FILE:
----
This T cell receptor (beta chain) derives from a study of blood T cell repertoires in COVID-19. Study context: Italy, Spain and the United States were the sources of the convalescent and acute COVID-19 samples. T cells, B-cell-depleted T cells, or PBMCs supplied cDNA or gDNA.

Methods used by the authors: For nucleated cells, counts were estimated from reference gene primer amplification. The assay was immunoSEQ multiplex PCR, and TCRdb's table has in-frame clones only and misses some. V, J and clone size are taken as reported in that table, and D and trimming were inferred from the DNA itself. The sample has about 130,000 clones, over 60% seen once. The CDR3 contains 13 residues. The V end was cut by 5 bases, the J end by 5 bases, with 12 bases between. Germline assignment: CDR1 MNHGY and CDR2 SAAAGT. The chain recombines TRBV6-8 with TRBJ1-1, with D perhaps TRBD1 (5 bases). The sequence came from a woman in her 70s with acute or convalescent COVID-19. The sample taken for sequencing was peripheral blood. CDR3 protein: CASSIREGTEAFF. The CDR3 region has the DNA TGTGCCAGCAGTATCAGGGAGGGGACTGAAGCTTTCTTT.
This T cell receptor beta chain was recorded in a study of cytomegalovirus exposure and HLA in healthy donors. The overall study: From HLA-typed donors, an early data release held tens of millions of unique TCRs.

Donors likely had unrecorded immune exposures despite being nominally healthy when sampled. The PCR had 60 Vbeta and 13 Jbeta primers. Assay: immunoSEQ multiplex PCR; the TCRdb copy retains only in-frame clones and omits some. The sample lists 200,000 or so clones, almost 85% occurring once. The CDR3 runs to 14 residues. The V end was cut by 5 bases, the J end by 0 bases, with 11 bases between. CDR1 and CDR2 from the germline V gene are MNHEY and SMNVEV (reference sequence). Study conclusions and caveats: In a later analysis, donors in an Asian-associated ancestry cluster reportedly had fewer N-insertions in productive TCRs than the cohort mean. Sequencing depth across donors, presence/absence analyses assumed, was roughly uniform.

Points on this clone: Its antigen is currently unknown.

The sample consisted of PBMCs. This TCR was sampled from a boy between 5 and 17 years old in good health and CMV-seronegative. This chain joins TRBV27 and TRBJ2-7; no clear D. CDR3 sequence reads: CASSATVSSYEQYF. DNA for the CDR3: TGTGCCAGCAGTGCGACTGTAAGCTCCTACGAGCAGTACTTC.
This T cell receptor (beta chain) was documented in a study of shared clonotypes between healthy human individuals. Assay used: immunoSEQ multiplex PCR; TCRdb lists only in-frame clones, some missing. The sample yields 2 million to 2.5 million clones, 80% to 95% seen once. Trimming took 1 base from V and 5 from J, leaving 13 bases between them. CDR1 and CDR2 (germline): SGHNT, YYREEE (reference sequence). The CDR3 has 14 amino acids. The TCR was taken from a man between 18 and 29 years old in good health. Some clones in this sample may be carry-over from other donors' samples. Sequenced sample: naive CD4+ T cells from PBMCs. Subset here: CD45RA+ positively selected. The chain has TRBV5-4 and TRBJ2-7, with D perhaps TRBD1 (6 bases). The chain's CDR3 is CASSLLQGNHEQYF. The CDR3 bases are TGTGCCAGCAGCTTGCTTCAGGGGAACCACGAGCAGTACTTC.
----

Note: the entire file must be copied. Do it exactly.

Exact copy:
This T cell receptor (beta chain) derives from a study of blood T cell repertoires in COVID-19. Study context: Italy, Spain and the United States were the sources of the convalescent and acute COVID-19 samples. T cells, B-cell-depleted T cells, or PBMCs supplied cDNA or gDNA.

Methods used by the authors: For nucleated cells, counts were estimated from reference gene primer amplification. The assay was immunoSEQ multiplex PCR, and TCRdb's table has in-frame clones only and misses some. V, J and clone size are taken as reported in that table, and D and trimming were inferred from the DNA itself. The sample has about 130,000 clones, over 60% seen once. The CDR3 contains 13 residues. The V end was cut by 5 bases, the J end by 5 bases, with 12 bases between. Germline assignment: CDR1 MNHGY and CDR2 SAAAGT. The chain recombines TRBV6-8 with TRBJ1-1, with D perhaps TRBD1 (5 bases). The sequence came from a woman in her 70s with acute or convalescent COVID-19. The sample taken for sequencing was peripheral blood. CDR3 protein: CASSIREGTEAFF. The CDR3 region has the DNA TGTGCCAGCAGTATCAGGGAGGGGACTGAAGCTTTCTTT.
This T cell receptor beta chain was recorded in a study of cytomegalovirus exposure and HLA in healthy donors. The overall study: From HLA-typed donors, an early data release held tens of millions of unique TCRs.

Donors likely had unrecorded immune exposures despite being nominally healthy when sampled. The PCR had 60 Vbeta and 13 Jbeta primers. Assay: immunoSEQ multiplex PCR; the TCRdb copy retains only in-frame clones and omits some. The sample lists 200,000 or so clones, almost 85% occurring once. The CDR3 runs to 14 residues. The V end was cut by 5 bases, the J end by 0 bases, with 11 bases between. CDR1 and CDR2 from the germline V gene are MNHEY and SMNVEV (reference sequence). Study conclusions and caveats: In a later analysis, donors in an Asian-associated ancestry cluster reportedly had fewer N-insertions in productive TCRs than the cohort mean. Sequencing depth across donors, presence/absence analyses assumed, was roughly uniform.

Points on this clone: Its antigen is currently unknown.

The sample consisted of PBMCs. This TCR was sampled from a boy between 5 and 17 years old in good health and CMV-seronegative. This chain joins TRBV27 and TRBJ2-7; no clear D. CDR3 sequence reads: CASSATVSSYEQYF. DNA for the CDR3: TGTGCCAGCAGTGCGACTGTAAGCTCCTACGAGCAGTACTTC.
This T cell receptor (beta chain) was documented in a study of shared clonotypes between healthy human individuals. Assay used: immunoSEQ multiplex PCR; TCRdb lists only in-frame clones, some missing. The sample yields 2 million to 2.5 million clones, 80% to 95% seen once. Trimming took 1 base from V and 5 from J, leaving 13 bases between them. CDR1 and CDR2 (germline): SGHNT, YYREEE (reference sequence). The CDR3 has 14 amino acids. The TCR was taken from a man between 18 and 29 years old in good health. Some clones in this sample may be carry-over from other donors' samples. Sequenced sample: naive CD4+ T cells from PBMCs. Subset here: CD45RA+ positively selected. The chain has TRBV5-4 and TRBJ2-7, with D perhaps TRBD1 (6 bases). The chain's CDR3 is CASSLLQGNHEQYF. The CDR3 bases are TGTGCCAGCAGCTTGCTTCAGGGGAACCACGAGCAGTACTTC.